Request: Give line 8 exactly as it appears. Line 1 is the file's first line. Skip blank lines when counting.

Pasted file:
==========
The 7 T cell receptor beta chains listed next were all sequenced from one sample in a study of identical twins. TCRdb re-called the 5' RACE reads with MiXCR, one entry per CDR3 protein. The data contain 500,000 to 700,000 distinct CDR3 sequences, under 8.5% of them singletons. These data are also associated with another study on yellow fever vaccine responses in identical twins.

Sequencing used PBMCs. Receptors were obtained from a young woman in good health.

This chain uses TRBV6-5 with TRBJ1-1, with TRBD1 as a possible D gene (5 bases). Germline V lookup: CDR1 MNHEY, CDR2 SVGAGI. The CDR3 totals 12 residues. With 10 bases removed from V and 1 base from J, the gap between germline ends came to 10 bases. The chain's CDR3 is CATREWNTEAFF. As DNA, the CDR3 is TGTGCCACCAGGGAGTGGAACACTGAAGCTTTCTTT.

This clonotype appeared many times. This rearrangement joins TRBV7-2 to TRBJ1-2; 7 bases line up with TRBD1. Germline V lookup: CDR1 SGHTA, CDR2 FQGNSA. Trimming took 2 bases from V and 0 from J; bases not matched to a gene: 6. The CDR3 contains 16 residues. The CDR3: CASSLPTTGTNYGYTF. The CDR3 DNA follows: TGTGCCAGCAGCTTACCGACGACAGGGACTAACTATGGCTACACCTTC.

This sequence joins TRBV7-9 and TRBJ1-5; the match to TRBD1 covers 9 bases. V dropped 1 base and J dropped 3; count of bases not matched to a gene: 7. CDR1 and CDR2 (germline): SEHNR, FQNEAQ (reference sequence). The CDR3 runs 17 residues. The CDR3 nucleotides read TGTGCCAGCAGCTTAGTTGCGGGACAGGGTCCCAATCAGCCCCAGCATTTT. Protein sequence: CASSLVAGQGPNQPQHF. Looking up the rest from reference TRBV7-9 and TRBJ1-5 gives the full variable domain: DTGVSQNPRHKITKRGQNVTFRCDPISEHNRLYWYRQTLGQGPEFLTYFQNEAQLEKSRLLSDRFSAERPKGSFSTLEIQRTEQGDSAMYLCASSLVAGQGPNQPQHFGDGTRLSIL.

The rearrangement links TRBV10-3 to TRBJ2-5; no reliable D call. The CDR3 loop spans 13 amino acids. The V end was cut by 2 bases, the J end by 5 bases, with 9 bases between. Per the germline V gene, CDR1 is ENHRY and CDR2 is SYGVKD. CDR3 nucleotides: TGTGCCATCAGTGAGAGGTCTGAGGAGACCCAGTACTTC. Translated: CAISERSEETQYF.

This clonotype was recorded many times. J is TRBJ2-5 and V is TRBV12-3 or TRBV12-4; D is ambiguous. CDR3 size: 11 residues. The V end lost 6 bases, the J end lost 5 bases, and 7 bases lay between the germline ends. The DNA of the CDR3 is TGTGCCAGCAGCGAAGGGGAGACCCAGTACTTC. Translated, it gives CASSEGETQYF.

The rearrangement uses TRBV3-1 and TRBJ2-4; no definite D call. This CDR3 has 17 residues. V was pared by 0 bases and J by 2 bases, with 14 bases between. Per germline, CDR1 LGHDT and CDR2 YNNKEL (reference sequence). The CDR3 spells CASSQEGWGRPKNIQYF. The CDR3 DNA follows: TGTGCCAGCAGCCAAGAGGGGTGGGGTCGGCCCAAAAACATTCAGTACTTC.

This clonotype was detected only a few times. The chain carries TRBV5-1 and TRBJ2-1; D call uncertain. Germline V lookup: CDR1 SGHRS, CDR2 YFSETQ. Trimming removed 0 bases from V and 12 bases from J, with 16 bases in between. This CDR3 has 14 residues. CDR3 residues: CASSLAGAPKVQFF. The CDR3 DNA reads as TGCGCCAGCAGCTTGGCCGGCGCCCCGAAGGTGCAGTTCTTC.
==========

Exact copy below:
The rearrangement uses TRBV3-1 and TRBJ2-4; no definite D call. This CDR3 has 17 residues. V was pared by 0 bases and J by 2 bases, with 14 bases between. Per germline, CDR1 LGHDT and CDR2 YNNKEL (reference sequence). The CDR3 spells CASSQEGWGRPKNIQYF. The CDR3 DNA follows: TGTGCCAGCAGCCAAGAGGGGTGGGGTCGGCCCAAAAACATTCAGTACTTC.